It takes a lot to try and put an original spin on a classic gaming element. Nothing is more nostalgic to the current gaming generation than the 8 and 16 bit throwback titles, and emulating them is fun but rarely gives you the same satisfaction as before. Face it, those games were most fun because you were younger and they were new. We’re already having people wax nostalgic about Final Fantasy VII, and it’s only a matter of time before we start talking about The Last of Us like it’s a golden oldie. So we retrofit modern titles and try to make something new with old ideas, which is why we get pixel art and chiptune games with digital footprints that would accommodate the original Mario Brothers 1000 times over. Mega Cat Studios does a magnificent job of catering to those who love the old school idea, hate to save money and desperately believe in recapturing the feeling of youth. Besides publishing actual cartridges that work in your original SNES, NES and Genesis systems, they distribute a fair number of games digitally that best show what artists today would have made if they were in the industry 25+ years ago. Just in time for Halloween, we’re now privy to Creepy Brawlers, which does so much in terms of presentation, but falls unsurprisingly short in execution.
The setup for Creepy Brawlers is great. Putting you in a sort of classic horror movie motif, you play an unnamed boxer who is mysteriously getting drawn into fights with the movie monsters of yesteryear, including the Swamp Thing, Dracula, and the Wolf Man. You don’t seem to understand that the monsters are actually THE monsters, and so you think you’re picking fights with random, ugly people who want to do you bodily harm. It’s a fight to the literal finish, as the only way out of the ring is a KO or a TKO. Funnily enough, if it comes down to the decision of the referee (who is a disembodied hand), the fighter is going to lose every single time and, spoiler, you’re gonna die. So wrap up your hands, practice your shucks and jives and get ready, because tonight the greatest hits are against the jaws, torsos and fangs of some real freaks!
Creepy Brawlers does its best to recapture the magic of the original Punch-Out in both delivery and style. Your punches are limited to left and right jabs, with the addition of the up arrow to deliver uppercuts. You gotta block and dodge incoming hits or you’ll be flattened, because these monolithic monstrosities have a bit of power behind them. Thankfully, there is a little bit of a silver lining: if you dodge a couple of attacks in a row, you can activate a super punch (indicated by your glowing gloves) and show those ghouls a real what for in a smashing manner. It’s entirely possible to get the drop on the enemy and ruin their entire day with a full on KO, but it’s rare, much like the original Punch-Out. Just have golden gloves and fleet feet and victory can be yours!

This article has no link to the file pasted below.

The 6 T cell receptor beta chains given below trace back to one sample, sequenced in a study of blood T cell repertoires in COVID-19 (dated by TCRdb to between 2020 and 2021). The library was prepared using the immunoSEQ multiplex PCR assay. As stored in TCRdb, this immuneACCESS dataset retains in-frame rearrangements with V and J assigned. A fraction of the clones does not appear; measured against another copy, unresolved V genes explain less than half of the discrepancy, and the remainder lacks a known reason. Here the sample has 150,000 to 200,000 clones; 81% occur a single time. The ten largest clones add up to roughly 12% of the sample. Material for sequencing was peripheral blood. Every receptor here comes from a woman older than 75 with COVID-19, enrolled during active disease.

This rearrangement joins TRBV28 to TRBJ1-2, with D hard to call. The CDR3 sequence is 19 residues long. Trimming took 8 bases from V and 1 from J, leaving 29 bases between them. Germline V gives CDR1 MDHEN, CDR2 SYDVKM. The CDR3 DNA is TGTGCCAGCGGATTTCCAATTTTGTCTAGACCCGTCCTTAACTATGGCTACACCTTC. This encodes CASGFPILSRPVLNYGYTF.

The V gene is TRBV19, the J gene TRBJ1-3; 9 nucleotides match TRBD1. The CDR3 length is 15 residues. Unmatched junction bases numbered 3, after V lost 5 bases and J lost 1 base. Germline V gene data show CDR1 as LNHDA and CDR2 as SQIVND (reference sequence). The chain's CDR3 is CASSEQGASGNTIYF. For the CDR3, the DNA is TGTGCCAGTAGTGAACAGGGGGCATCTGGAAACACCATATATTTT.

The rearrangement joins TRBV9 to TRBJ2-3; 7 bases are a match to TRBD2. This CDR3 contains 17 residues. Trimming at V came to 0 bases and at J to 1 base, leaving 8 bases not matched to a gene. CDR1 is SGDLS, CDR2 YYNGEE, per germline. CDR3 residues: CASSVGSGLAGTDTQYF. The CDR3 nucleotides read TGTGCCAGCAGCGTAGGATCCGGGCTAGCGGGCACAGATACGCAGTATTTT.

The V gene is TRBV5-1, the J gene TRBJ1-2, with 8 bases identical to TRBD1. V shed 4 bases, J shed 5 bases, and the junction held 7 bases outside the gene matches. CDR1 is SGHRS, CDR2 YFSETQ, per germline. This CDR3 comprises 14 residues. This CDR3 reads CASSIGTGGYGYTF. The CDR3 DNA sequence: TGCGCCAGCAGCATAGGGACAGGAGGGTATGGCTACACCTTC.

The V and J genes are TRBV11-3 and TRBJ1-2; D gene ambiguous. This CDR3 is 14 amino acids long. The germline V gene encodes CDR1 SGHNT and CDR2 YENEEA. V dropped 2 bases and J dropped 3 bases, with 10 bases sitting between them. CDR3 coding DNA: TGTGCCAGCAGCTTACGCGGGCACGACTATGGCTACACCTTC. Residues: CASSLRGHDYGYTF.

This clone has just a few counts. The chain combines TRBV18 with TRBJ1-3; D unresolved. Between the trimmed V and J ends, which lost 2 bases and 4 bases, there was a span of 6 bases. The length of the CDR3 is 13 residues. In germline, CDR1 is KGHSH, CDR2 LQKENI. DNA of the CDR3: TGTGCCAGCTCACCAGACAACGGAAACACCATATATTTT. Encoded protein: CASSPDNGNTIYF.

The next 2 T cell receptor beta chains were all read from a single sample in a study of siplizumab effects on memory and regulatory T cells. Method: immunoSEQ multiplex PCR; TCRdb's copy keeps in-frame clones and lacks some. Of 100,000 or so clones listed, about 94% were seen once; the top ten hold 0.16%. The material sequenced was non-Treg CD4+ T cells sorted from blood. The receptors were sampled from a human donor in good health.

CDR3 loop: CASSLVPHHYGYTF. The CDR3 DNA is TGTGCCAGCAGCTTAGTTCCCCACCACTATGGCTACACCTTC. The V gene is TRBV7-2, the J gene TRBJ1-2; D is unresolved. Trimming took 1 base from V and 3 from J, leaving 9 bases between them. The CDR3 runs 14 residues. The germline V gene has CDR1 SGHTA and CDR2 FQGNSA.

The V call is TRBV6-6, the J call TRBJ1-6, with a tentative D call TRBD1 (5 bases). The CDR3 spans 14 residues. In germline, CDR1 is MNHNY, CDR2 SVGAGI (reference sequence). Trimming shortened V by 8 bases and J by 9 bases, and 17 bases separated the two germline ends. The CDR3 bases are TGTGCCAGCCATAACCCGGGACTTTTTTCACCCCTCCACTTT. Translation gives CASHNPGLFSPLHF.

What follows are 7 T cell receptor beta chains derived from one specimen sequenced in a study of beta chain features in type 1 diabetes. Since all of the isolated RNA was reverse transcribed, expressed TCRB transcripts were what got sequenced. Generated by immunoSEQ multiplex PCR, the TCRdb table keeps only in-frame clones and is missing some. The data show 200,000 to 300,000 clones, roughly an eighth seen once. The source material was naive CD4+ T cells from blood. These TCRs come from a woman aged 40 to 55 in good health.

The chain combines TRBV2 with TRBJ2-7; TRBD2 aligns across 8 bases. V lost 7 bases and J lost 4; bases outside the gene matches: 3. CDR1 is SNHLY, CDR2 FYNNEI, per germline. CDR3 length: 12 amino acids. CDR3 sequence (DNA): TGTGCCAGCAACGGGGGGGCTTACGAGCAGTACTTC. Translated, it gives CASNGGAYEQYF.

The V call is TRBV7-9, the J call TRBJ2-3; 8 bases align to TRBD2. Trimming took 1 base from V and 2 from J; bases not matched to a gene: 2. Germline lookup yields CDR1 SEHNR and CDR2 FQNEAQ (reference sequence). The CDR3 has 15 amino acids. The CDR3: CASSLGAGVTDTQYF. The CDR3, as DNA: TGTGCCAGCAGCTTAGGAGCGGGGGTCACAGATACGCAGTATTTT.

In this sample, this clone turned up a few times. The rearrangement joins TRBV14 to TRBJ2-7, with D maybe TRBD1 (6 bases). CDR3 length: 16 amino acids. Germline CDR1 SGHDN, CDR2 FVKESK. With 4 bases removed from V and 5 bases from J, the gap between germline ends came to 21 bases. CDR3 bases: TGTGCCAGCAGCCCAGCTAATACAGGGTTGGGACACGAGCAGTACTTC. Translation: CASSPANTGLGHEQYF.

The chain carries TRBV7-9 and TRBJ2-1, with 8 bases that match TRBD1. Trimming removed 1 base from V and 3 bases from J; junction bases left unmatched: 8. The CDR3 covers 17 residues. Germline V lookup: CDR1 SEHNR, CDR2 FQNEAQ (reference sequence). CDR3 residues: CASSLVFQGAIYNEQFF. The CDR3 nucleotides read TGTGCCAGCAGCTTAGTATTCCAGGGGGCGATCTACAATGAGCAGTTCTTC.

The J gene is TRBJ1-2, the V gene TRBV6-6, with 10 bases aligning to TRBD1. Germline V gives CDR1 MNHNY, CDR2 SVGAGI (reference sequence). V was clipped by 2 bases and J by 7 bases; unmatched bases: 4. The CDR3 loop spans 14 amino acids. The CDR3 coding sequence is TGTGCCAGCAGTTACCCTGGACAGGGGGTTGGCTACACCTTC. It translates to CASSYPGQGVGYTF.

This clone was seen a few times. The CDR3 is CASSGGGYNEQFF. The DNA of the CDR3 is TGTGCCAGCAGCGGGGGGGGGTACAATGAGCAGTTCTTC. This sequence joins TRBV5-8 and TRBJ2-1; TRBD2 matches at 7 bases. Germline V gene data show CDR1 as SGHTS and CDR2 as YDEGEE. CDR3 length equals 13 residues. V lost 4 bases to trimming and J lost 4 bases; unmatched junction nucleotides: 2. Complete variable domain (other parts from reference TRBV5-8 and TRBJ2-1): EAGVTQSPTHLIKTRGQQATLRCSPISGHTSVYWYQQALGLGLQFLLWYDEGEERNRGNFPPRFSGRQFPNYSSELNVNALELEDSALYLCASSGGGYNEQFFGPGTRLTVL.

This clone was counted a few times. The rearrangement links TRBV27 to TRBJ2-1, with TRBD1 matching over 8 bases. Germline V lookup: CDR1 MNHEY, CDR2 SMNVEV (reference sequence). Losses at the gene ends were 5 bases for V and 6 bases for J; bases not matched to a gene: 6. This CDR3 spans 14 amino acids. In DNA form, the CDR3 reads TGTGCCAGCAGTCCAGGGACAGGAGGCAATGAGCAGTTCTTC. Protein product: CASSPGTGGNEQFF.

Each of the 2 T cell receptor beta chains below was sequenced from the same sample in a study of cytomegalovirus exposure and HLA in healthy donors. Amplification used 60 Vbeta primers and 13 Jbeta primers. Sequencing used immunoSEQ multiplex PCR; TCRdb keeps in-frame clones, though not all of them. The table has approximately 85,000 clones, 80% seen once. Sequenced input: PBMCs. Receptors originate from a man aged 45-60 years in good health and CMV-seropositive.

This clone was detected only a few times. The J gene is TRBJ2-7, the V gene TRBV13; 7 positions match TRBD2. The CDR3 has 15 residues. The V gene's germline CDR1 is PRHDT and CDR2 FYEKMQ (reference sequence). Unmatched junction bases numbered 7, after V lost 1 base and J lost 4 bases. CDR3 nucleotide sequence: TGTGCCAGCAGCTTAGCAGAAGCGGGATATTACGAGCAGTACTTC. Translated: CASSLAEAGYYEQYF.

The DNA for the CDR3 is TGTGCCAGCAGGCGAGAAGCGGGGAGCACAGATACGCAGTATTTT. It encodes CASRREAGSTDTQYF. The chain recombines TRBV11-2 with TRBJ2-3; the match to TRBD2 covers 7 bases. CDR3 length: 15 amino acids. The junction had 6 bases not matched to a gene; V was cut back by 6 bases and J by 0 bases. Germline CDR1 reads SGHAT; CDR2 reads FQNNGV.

A lot is done right in the world of Creepy Brawlers, and it starts from the full on NES presentation that rings true and full throughout. A lot of the time, these retro inspired titles still manage to sneak in a few extra colors that go beyond what 8-bit truly meant, or have a certain degree of control and agility that you simply were not able to accomplish back in the day. Creepy Brawlers, having been made with a real 1:1 idea in mind, is pitch perfect for a grey rectangle that I would have jammed into my system back in the early 90s, and it’s not just the mere color palette that makes the environment work (though it certainly helps). The graphical design is exactly what you’d imagine from someone in a studio trying to recreate Boris Karloff level monsters with only eight bits to work with, and the effect is admirable, even awesome. When you see the brown, angular visage of the Wolfman coming at you with snarls and fangs, it’s evident that the extra effort was put in to make something visible in both the working space and the dead space. When Dracula changes from a bat into his full Count persona, the transition is far from smooth, but rather janky and with limited frames, just like you’d imagine back in the day.